We don’t know if these will ever be the roaring 2020s, but we do know not much has roared economically for the vast majority of Americans for decades. Study after study shows real incomes have moved mostly sideways for many years, while the cost of necessities such as housing, health care and education have gone up. Then there are the effects of corporate consolidation. 

“Many Americans have a choice between only two internet providers,” writes Dave Leonhardt in the New York Times. “The airline industry is dominated by four large carriers. Amazon, Apple, Facebook and Google are growing ever larger. One or two hospital systems control many local markets. Home Depot and Lowe’s have displaced local hardware stores. Regional pharmacy chains like Eckerd and Happy Harry’s have been swallowed by national giants.”

If you’re American and you have any European friends, ask what their monthly cellphone and Internet bill is and you’ll see what this means. I have family in Germany and I spend about 2.5 times a month more for cable, Internet and cellphone than they do. Maybe it has something to do with choice—the effects of consolidation in the U.S. add up to $5,000 per household in annual overcharges and wage stagnation, according to NYU economist Thomas Philippon. 

So what does all that have to do with gaming? The signs are, increasingly, a lot. 

“These are dangerous times we’re living in right now; the customer is kind of at a point where they’re beginning to revolt against what I call nickel-and-diming or gouging,” said Anthony Curtis, publisher, Huntington Press and the Las Vegas Advisor, at Casino Journal’s Cutting Edge Table Games Conference last November. “I spoke at a player conference at the end of 2018, and the first thing I said was, ‘Resort fees s*ck.’ And the place erupted in applause. And then I said, ‘Paid parking s*cks harder,’ Boom! The applause was even louder. The customer dislikes anything they feel is a gouging attempt. When six-to-five blackjack was introduced, there was a sign outside a Strip casino saying, ‘now offering six-to-five blackjack by popular demand.’ Let’s see, this is 1.36 percent better for the casino. I don’t think there’s any demand here except from the executive offices.”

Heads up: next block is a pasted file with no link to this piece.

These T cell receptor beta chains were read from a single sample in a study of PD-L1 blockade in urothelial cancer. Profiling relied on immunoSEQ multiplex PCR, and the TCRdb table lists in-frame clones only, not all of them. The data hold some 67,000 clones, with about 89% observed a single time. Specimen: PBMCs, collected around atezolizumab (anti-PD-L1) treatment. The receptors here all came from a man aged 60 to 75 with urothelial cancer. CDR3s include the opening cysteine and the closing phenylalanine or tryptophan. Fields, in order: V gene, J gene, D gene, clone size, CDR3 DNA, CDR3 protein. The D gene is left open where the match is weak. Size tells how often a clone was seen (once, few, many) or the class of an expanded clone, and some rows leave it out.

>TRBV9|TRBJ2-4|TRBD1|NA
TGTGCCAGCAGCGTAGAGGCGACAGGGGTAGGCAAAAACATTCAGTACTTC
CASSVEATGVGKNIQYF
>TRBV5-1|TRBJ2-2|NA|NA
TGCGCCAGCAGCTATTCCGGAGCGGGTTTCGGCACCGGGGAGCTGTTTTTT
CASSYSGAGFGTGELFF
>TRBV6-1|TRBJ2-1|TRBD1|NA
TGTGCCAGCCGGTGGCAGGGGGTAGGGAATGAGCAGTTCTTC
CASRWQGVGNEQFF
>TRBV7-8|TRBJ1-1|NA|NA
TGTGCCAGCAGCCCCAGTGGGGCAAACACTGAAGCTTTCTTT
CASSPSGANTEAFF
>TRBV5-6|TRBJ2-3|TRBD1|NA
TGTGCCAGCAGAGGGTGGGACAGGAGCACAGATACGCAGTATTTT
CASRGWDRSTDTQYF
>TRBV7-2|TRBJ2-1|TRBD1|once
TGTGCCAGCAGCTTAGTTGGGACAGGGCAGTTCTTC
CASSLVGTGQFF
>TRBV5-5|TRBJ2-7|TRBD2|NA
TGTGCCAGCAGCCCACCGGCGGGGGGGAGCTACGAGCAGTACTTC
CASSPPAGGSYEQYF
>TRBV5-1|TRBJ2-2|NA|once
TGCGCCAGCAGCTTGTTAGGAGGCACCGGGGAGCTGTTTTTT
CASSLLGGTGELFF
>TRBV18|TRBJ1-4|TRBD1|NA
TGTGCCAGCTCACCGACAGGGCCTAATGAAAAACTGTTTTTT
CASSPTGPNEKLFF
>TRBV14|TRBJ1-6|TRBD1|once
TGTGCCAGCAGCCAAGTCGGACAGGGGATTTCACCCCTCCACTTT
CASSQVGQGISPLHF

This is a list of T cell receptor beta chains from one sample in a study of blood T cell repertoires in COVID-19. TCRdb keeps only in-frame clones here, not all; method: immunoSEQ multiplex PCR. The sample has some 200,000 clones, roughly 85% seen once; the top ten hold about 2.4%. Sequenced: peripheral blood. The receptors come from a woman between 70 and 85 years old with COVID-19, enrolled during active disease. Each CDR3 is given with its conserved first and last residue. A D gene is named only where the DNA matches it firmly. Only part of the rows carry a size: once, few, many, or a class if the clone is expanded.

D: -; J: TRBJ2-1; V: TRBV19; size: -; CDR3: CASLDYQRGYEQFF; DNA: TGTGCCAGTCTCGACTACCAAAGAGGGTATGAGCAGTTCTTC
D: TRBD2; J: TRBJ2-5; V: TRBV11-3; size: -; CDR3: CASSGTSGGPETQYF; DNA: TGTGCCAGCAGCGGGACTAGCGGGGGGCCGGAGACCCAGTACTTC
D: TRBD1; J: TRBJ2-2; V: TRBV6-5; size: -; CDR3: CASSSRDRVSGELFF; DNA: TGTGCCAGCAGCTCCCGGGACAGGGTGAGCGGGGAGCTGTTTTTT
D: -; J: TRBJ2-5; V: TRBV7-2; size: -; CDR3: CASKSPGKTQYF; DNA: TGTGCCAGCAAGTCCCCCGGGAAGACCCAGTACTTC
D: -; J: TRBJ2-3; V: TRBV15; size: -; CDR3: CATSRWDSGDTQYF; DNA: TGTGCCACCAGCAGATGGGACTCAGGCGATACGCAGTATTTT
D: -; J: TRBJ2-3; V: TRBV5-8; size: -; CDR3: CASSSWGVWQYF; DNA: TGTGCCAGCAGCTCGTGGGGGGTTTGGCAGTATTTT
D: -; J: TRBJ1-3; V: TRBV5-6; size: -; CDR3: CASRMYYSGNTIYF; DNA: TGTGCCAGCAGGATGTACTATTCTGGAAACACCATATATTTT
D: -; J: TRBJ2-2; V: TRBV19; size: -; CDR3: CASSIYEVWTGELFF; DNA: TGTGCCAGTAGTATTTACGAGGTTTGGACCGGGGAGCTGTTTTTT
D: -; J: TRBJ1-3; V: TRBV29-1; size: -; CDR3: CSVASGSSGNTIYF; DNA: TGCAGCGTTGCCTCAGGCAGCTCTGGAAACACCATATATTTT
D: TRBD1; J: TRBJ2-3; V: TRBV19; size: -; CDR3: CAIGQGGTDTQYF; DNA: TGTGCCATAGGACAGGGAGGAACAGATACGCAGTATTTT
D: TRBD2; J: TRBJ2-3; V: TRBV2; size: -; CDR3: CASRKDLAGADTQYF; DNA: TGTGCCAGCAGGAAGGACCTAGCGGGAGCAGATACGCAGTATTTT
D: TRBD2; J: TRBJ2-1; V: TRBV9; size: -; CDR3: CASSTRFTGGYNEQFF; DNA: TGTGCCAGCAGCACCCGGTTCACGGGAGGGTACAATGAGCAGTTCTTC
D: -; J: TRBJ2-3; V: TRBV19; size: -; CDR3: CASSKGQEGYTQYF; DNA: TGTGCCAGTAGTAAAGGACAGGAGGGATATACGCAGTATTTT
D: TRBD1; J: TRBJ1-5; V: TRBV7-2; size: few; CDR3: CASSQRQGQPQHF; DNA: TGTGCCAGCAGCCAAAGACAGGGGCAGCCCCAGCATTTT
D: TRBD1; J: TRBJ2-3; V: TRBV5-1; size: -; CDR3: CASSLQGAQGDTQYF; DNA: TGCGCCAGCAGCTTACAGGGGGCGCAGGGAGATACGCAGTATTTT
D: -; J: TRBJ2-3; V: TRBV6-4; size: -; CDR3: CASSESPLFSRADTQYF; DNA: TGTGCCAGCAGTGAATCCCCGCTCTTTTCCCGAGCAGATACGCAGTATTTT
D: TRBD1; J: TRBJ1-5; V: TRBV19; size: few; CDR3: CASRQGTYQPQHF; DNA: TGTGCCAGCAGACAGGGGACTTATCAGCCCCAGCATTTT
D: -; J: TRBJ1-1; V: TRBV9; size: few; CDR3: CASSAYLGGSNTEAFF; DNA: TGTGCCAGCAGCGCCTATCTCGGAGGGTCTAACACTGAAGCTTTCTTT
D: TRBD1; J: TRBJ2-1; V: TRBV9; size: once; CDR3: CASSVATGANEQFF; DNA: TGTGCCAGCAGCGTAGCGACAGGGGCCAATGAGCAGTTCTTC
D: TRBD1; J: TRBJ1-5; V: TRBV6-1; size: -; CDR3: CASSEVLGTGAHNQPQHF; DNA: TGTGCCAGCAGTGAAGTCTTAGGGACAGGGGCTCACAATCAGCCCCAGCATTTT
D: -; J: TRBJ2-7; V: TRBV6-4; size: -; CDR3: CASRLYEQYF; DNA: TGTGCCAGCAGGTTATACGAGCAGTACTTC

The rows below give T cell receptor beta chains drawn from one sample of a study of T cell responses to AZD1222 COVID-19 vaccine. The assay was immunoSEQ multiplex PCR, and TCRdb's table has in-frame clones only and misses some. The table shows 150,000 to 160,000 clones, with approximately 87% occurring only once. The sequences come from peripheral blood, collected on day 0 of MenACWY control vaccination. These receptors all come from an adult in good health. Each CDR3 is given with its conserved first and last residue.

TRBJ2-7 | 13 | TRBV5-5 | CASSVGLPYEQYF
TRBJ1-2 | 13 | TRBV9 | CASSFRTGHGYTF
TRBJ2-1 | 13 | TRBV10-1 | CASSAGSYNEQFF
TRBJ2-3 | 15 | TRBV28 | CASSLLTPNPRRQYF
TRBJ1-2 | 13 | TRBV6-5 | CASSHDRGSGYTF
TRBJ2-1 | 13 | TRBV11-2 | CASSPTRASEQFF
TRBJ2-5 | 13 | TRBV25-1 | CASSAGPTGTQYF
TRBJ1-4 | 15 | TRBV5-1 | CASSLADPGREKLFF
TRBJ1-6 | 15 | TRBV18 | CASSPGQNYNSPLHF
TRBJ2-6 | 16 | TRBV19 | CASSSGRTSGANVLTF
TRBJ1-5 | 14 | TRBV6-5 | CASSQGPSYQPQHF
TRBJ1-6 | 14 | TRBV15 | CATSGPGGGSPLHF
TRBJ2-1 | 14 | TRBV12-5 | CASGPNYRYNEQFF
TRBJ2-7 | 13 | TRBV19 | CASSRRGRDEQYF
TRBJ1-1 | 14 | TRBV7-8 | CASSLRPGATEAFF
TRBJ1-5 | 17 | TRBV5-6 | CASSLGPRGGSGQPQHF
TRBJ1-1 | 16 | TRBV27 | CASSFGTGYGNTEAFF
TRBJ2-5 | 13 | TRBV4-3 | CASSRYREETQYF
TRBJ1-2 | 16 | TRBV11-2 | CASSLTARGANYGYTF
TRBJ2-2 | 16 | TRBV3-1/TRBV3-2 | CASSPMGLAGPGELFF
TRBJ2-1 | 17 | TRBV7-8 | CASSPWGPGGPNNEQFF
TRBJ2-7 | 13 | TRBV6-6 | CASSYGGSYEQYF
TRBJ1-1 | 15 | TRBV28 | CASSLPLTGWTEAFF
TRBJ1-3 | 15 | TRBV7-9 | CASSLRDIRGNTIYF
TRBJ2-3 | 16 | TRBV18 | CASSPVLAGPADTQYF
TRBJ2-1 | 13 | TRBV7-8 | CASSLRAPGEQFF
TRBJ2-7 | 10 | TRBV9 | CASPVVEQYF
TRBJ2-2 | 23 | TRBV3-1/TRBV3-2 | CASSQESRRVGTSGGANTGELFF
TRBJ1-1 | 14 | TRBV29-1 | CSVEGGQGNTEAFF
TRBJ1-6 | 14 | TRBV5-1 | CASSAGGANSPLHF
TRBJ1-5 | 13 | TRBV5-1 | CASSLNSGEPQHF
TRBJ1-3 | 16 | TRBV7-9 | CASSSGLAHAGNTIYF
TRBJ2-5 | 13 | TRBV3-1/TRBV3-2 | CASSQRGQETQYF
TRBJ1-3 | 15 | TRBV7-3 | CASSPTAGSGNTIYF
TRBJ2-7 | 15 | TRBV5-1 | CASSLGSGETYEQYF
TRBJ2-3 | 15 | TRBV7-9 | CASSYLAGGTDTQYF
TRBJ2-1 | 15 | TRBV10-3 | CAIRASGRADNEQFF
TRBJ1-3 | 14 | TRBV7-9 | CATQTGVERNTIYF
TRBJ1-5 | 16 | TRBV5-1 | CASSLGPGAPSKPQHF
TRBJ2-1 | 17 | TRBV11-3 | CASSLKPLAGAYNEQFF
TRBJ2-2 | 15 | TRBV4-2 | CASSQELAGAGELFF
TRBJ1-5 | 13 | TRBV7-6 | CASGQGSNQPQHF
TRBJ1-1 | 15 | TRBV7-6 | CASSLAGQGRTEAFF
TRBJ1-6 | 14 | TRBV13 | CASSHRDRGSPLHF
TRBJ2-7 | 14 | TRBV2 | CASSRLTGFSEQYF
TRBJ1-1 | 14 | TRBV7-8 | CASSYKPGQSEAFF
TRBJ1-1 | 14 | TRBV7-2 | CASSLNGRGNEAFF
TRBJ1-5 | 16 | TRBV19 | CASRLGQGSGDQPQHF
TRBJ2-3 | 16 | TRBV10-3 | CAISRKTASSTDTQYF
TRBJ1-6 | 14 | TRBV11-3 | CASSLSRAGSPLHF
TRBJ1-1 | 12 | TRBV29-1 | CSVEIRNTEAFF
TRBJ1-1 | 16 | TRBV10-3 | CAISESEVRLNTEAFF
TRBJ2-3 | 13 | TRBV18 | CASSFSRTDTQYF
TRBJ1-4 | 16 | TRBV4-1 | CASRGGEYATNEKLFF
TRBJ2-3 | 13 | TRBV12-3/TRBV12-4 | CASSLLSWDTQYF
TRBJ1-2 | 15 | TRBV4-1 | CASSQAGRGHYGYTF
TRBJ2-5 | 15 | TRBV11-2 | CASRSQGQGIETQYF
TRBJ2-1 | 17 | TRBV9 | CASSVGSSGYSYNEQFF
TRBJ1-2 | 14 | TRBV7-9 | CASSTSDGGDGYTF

Curtis’ newsletter is a conduit between the customers and the casinos, and he consistently hears from customers who hate things like resort fees; paid parking; shrinking comps; and games that give them lesser returns. 

“You might say, ‘well, you know, a lot of people don’t know the difference,’ but that’s changing,” he said. “People are beginning to know the difference because there are books out there, websites and people who are telling customers that six-to-five blackjack is not good for them.”

One of Curtis’s newsletter contributors and a popular gambling writer in her own right is Jean Scott, popularly known as the Queen of Comps, author of many Frugal Gambler books and the Advisor’s Frugal Vegas blog. 

I felt compelled to write this column when I read of Scott’s retirement from the business last month in an article published by CDC Gaming Reports, where she backed up everything Curtis said and then some. Here are some excerpts from the story by CDC’s Mark Gruetze:

Now, as she prepares to leave Las Vegas for her second retirement, she directs a lesson to casino operators: Many are squeezing players so much that gambling ‘just isn’t fun anymore.’

“The people who are running the casinos don’t seem to understand the gambler.” She cites rule changes that increase the house advantage on games plus widespread tightening of comps, reduced free play, and restrictions on what hosts can offer players.

“It’s so cold,” she says. “It’s hitting everybody.”

“In the last two years, it’s become just a catastrophe,” Scott says. “It seems like every other day there’s a new cutback.”

“There are advantage plays, but the advantage is so razor thin I figure I won’t live long enough (to get it).”

“It just isn’t fun anymore for us.”

Curtis said the opportunity for casinos in this environment is to create new forms of value or swim against the tide of cost creep and become known for it. “I think there’s a chance to be heroic here,” he said. “I think places who offer three-to-two blackjack have an opportunity to be seen as heroic to their customers and drive traffic, making up for what you’re taking on the extra margin and lower levels of play at six-to-five.”